Opinion

NRLA boss Ben Beadle: 'We must not ignore landlords who are failing to do the right thing'

Andy Burnham is right to want to back responsible landlords and root out the rogues and criminals. However, it is vital that the rhetoric is backed up by policies to make this a reality

Proposals for a ‘good landlord’ scheme in Greater Manchester are to be welcomed as an opportunity to distinguish the vast majority of responsible landlords from the criminal and rogue minority who bring the sector into disrepute.

However, now the consultation process has begun, it will be vital that the proposals are backed up by policies to support and encourage responsible landlords to meet increasing demand for high quality homes.

Across the country the vast majority of landlords provide decent and safe housing and a good service to their tenants. That’s why the most recently available data from the English Housing Survey shows that 81% of private renters are satisfied with their accommodation, a higher proportion than among social renters.

Similarly, 79% of private renters are satisfied with the service their landlords provide, compared with 70% of social renters who said the same.

Despite this, we must not ignore the minority of landlords who are failing to do the right thing. Not only do they cause misery for their tenants, they damage the reputation of the majority of landlords who provide decent housing. That is why we need to find ways to make it easier for tenants to distinguish between responsible landlords and those who should be kicked out of the sector for good.

The proposals from the mayor of Greater Manchester are a step in the right direction. The commitment especially to ensuring those landlords meeting all their legal obligations are properly recognised should be welcomed.

Currently, plans in the consultation would require those landlords wanting to become full members of the Good Landlord Charter to exceed many legally required standards.

This is a laudable aspiration which we support, but practical support must be put in place to support those landlords with the work required to meet their obligations.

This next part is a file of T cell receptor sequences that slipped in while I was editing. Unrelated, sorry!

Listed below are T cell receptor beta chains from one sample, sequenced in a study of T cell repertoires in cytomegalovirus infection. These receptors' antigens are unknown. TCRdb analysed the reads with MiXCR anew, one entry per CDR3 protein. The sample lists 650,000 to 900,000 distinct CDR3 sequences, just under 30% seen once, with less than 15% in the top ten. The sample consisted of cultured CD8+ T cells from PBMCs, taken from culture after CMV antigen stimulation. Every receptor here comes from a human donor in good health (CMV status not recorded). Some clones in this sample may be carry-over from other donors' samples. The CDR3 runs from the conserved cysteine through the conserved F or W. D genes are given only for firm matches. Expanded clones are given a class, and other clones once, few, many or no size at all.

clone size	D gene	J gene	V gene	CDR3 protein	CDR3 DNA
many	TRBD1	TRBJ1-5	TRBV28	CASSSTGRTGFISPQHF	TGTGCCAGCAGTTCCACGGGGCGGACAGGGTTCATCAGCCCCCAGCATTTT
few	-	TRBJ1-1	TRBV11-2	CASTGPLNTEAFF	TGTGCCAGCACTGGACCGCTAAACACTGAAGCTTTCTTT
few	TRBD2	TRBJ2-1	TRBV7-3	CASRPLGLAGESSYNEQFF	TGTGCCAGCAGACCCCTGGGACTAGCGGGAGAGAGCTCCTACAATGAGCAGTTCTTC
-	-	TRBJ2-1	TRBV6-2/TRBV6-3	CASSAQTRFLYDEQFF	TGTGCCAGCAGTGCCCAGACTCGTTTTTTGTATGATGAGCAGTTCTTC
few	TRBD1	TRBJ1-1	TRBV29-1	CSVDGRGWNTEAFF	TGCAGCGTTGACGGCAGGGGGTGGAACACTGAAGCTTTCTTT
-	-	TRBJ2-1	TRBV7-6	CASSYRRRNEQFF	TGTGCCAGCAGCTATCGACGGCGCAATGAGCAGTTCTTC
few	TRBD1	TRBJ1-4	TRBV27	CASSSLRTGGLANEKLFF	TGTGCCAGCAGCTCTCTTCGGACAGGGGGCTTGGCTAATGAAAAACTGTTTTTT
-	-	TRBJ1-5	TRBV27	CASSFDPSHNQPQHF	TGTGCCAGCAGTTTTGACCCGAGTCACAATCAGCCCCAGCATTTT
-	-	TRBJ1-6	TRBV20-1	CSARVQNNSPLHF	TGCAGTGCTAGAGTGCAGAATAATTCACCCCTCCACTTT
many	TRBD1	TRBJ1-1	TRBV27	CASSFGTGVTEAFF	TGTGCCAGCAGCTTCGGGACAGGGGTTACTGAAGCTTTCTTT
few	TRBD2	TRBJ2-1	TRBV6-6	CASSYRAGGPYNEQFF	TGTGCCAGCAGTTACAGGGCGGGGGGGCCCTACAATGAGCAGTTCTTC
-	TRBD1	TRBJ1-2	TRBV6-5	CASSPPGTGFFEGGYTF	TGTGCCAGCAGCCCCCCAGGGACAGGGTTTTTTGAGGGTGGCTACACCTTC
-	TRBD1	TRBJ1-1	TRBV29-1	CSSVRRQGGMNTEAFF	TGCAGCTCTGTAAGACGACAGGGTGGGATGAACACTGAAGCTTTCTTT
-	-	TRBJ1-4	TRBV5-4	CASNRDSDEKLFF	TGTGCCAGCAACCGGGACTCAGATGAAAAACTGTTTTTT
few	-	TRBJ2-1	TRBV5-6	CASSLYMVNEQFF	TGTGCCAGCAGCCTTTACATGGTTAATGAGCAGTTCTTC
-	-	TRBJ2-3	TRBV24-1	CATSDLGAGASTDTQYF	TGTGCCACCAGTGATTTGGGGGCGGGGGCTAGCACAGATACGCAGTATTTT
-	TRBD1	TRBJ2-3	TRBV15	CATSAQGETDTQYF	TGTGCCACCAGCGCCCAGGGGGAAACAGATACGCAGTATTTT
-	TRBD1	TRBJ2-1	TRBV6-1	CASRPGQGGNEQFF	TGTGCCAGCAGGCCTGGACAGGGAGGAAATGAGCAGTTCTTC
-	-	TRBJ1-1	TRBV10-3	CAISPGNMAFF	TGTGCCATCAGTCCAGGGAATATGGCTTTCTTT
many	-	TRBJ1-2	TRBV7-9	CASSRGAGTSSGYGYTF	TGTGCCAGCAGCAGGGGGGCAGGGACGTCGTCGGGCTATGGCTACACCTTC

Take energy efficiency for example. At present the law states that, unless a registered exemption is made, all private rented properties should have an energy efficiency rating of at least an ‘E’. Under the Good Landlord Charter properties would need to have an energy rating of at least a ‘C’ which will require significant planning and investment. What is needed is a route map to help responsible landlords achieve this aim.

Around a third of all private rented homes were built prior to 1919, a higher proportion than in the owner occupied and social rented sectors. Homes of this age are among the oldest stock in the country and are therefore the hardest and most expensive properties to improve.

Just as with the social sector, the Greater Manchester Combined Authority needs to work with councils across the region to ensure financial support is available to improve the energy efficiency of private rented housing. This needs to be backed by reforms nationally to a tax system which fails to support or encourage energy efficiency improvements in rented homes.

As Shirley Rodrigues, deputy mayor for the environment and energy in London rightly told a parliamentary committee in 2019, “incentives and tax allowances would really help” in this regard.

Similarly, we agree with the objective to improve the number of rented properties adapted to meet the needs of disabled tenants and those with other mobility needs. However, this needs to be matched by a high-profile joint campaign between the mayor, the NRLA, councils and tenant groups in the region to raise awareness of the Disabled Facilities Grant. Research for the NRLA has shown that, where landlords are aware of the grant, they are far more prepared to make adaptations to meet the needs of tenants with a disability.

More broadly, plans contained within the charter now out for consultation need to be fully aligned with reforms to the sector outlined in the Renters (Reform) Bill. Take for example the Property Portal and the new Housing Ombudsman. Following their introduction, there will be a large array of regulatory tools in play including HMO, selective and additional licensing schemes, the national Property Portal and redress scheme. The voluntary Good Landlord Charter in Greater Manchester will also be added to this list.

Crucially, efforts to tackle rogue and criminal landlords will continue to face difficulty for as long as renters have so little purchasing power as a result of the chronic imbalance between the supply of, and demand for, rented homes.

Andy Burnham is right to want to back responsible landlords and root out the rogues and criminals. However, it is vital that the rhetoric is backed up by policies to make this a reality. We stand ready to work with him to develop such plans.

Ben Beadle is chief executive of the National Residential Landlords Association .

Do you have a story to tell or opinions to share about this? We want to hear from you. Get in touch and tell us more.

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